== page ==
Definition: Chronic inflammation of the lacrimal sac due to blockage of the nasolacrimal duct. It is the most common lacrimal sac disorder.


Predisposing factors:

• Blockage of the nasolacrimal duct.
Acute dacryocystitis.


Pneumococci: 80% of cases.

• Staphylococcus, Streptococcus, trachoma and fungi.

• TB and syphilis: rare.


  1. Watery eye.
  2. Discharge.


  1. Internal canthus red and hyperemic.
  2. Swelling of the lacrimal sac: under the medial eyelid band.
  3. Regurgitation test + ve: Regurgitation of mucous membranes or pus. It becomes -ve during the formation of a mucocele.


  1. Chronic conjunctivitis.
  2. Vicious cycle of epiphora, eczema and ectropion.
  3. Hypopyroid ulcer.
  4. Endophthalmitis: after intraocular surgery.
  5. Mucocele and pyocele: when the canaliculi are blocked.
  6. Acute dacryocystitis, abscess and tear fistula.


Clinical evaluation and examination of the epiphora

  1. Story: Exclude tearing.

Bilateral eye tears are usually due to tears, while unilateral tears are usually due to Epiphora.

  1. Review:

• Eyelids: Exclude trichiasis, ectropion and blepharitis.

• Lacrimal sac: swelling and dacryocystitis.

• Nose: polyps and distracted nasal septum.

  1. Investigations:
  2. Regurgitation test: positive for NLD obstruction.
  3. Jones test.
  4. Dacryocystography.
  5. Ordinary radiography: diagnosis of tumors and fractures.
  6. Tuberculin test for tuberculosis.
  7. Diagnostic examination and scintillography.
  8. Regurgitation test: press the tear bag against the tear bone:

• + ve Regurge: pus or tear reflux from the Puncti NLD.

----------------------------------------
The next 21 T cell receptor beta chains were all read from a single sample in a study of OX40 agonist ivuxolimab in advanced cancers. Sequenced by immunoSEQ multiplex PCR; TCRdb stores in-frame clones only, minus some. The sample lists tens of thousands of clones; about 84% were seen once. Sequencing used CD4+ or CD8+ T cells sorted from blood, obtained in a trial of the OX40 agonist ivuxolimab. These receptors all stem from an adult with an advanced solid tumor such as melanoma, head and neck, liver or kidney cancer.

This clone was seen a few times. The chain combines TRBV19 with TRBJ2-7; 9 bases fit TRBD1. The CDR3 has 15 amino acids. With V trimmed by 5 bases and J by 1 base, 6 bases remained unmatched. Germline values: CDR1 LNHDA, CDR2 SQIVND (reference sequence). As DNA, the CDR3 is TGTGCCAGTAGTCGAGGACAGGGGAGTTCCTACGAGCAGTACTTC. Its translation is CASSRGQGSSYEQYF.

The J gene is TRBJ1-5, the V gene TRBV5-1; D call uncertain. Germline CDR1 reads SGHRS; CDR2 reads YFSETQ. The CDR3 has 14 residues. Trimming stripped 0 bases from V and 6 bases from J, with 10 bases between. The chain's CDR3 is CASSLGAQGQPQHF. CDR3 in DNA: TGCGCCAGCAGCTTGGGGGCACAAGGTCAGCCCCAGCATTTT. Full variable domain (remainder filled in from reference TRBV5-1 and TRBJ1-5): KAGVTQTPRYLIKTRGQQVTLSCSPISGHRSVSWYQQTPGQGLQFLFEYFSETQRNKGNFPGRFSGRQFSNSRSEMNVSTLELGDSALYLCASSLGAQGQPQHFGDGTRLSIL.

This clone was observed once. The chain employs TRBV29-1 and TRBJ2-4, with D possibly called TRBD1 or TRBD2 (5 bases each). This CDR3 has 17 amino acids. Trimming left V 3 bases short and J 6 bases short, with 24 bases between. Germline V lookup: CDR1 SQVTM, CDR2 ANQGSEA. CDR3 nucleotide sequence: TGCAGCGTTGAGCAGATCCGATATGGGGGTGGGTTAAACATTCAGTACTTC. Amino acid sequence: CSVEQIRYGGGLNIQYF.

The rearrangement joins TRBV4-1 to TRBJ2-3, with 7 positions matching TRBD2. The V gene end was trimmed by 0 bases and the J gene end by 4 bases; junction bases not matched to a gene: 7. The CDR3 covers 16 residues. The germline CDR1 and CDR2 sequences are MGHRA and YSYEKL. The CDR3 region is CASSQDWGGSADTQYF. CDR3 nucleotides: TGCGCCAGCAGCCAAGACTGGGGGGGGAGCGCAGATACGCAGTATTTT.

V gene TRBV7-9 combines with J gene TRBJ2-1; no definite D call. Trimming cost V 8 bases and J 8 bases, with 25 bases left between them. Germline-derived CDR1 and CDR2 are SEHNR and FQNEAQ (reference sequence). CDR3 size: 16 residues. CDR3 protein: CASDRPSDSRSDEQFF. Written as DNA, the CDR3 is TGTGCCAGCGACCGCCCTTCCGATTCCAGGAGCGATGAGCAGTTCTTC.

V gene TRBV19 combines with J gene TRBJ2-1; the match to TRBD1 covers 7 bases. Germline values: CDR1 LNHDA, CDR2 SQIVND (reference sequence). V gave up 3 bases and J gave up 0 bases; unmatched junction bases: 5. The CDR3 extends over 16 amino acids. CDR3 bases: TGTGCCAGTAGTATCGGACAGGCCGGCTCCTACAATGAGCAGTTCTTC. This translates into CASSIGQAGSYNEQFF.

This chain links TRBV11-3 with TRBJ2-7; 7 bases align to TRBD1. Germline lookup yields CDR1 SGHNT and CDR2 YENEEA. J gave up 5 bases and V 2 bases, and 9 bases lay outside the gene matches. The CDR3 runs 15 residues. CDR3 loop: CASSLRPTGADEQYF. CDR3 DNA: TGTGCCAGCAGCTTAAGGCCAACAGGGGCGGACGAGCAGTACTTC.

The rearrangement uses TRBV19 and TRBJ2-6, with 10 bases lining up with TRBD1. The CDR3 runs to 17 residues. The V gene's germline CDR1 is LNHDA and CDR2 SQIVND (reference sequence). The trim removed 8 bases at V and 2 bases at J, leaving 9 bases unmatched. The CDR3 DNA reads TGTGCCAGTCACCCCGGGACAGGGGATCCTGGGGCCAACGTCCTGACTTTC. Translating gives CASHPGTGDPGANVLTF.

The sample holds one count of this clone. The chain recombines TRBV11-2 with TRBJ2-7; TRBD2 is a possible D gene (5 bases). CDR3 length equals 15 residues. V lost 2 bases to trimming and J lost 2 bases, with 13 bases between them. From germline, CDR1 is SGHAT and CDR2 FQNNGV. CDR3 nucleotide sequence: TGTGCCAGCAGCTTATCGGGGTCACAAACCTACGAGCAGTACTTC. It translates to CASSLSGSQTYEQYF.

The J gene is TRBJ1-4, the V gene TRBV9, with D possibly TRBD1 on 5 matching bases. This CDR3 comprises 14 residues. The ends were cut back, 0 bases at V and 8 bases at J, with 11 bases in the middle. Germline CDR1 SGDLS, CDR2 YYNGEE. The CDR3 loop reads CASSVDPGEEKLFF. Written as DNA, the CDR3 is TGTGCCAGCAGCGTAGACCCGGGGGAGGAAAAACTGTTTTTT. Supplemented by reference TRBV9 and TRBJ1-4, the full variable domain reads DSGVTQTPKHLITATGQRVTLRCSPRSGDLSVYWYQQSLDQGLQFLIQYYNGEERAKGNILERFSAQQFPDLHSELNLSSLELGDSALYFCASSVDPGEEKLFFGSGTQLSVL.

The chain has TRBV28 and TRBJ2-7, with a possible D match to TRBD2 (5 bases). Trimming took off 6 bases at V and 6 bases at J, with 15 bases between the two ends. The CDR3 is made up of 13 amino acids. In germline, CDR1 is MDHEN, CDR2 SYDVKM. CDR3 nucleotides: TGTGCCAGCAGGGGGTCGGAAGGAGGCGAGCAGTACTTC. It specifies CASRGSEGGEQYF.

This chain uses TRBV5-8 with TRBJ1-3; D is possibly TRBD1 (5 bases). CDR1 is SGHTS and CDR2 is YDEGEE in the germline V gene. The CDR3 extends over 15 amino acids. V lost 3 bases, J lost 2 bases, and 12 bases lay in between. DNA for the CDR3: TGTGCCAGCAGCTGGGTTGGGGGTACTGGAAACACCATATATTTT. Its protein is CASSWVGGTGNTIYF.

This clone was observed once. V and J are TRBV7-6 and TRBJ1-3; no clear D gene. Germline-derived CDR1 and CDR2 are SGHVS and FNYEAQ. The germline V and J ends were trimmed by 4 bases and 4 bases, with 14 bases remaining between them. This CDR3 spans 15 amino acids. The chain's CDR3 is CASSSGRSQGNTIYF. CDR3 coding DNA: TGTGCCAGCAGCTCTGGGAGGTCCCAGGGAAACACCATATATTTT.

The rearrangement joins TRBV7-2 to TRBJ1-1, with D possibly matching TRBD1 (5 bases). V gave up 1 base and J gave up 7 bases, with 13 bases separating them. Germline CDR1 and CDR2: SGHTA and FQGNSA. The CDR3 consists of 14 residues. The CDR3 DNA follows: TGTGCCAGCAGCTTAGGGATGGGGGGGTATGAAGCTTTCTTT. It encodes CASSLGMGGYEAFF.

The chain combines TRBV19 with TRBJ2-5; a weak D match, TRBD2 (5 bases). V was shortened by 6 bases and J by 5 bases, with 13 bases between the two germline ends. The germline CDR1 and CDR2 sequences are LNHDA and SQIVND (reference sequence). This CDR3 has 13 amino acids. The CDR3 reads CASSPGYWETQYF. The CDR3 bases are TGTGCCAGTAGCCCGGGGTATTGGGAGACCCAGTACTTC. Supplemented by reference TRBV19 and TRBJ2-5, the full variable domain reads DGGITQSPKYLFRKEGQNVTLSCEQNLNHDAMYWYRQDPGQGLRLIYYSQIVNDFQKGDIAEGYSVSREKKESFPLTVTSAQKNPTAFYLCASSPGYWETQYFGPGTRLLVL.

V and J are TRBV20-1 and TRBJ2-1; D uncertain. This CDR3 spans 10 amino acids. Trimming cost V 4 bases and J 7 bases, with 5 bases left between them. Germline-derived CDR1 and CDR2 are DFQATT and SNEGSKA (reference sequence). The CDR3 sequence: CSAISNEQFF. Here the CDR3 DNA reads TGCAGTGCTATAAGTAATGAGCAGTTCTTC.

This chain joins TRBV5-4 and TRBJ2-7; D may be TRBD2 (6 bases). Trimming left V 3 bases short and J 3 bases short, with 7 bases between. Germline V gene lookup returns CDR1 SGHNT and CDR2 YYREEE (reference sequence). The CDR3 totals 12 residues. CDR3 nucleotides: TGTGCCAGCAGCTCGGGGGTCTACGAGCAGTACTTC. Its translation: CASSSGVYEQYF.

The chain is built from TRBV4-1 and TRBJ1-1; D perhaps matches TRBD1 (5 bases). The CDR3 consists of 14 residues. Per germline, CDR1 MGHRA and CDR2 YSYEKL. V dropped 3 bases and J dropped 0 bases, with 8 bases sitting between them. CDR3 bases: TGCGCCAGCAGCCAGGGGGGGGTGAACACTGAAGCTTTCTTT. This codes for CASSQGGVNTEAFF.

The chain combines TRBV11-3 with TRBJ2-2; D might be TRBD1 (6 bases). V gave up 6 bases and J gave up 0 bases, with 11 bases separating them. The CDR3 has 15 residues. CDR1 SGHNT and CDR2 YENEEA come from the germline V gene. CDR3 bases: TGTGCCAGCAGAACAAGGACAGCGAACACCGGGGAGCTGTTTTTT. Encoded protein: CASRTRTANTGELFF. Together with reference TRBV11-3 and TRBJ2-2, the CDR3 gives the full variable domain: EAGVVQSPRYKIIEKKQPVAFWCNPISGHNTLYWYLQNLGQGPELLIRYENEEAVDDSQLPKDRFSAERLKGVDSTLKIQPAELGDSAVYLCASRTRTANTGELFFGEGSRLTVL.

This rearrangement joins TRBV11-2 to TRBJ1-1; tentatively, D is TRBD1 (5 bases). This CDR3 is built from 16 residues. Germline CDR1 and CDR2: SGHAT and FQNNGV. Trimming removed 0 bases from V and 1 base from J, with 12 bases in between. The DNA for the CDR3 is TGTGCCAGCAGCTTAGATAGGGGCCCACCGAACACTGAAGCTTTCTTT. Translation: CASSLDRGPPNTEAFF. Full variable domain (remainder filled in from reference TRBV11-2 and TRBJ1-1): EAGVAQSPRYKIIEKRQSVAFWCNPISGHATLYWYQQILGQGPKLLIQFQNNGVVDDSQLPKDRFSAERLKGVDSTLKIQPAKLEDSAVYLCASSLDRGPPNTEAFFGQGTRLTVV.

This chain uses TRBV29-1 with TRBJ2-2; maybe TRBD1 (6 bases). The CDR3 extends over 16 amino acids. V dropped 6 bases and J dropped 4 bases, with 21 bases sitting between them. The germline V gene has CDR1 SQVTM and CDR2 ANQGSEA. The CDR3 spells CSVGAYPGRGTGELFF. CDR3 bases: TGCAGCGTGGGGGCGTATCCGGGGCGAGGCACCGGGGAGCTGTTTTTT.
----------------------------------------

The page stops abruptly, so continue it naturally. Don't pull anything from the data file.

• -eyes Regurge: No reflux passages.

  1. Jones test:

I. Type I: a

Let fluorescine fall into the conjunctival sac and place a coil on a pellet soaked in xylocaine (Usneezing reflex) under the lower nasal turbine.

• Results:

  1. Cotton is dyed with patented fluorescent tear passages.
  2. Undyed: Pass the Jones Type II test.

II Type II: According to Type I, flush the tear duct with saline.

• Results:

  1. If fluorescin is obtained: The passages are partially or functionally blocked.
  2. If fluorescin is not recovered: there is complete obstruction.
  3. Dacryocystography:

Useful for the detection of the following: tumors and stones that appear as filling defects. Time to fill and empty the bag.

  1. Regular X-ray: to detect tumors and fractures.



  1. Restore the communication between the lacrimal sac and the nose.
  2. Treatment of the infection.


  1. Treatment of the cause of the obstruction.
  2. Dacryocystorhinostomy:

Principle: Connect the lacrimal sac to the nasal mucosa bypassing the blocked NLD.


Chronic dacryocystitis.

Mucocele of the eye bag.

• Lacrimal fistula (+ fistulectomy).


• Extensive adhesions and neglected cases.

Nasal pathology, e.g. atrophic rhinitis.

• T. B. and eye bag tumors.

• Hypopyroid ulcer.

  1. Dacryocystectomy:

Principle: withdrawal of the eye bag.

Indications: Neglected cases where DCR is contraindicated.

Congenital obstruction of NLD (infantile dacryocystitis) etiology: imperforate rabbit flap (most common).

Symptoms: Epiphora, 2-3 weeks after birth, is reported by the mother.


  1. Cleaner fluid, mucus or pus regurgitation test.
  2. Recurrent conjunctivitis.


  1. Hydrostatic massage: ask the mother to push the eye bag down. This can help remove epithelial remains and open the hash valve.
  2. Antibiotics.

3rd survey: high success rate.

  1. Repeated spraying and rinsing.
  2. Intubation of the tear drainage system (silicone tube).
  3. Dacryocystorhinostomy (DCR).

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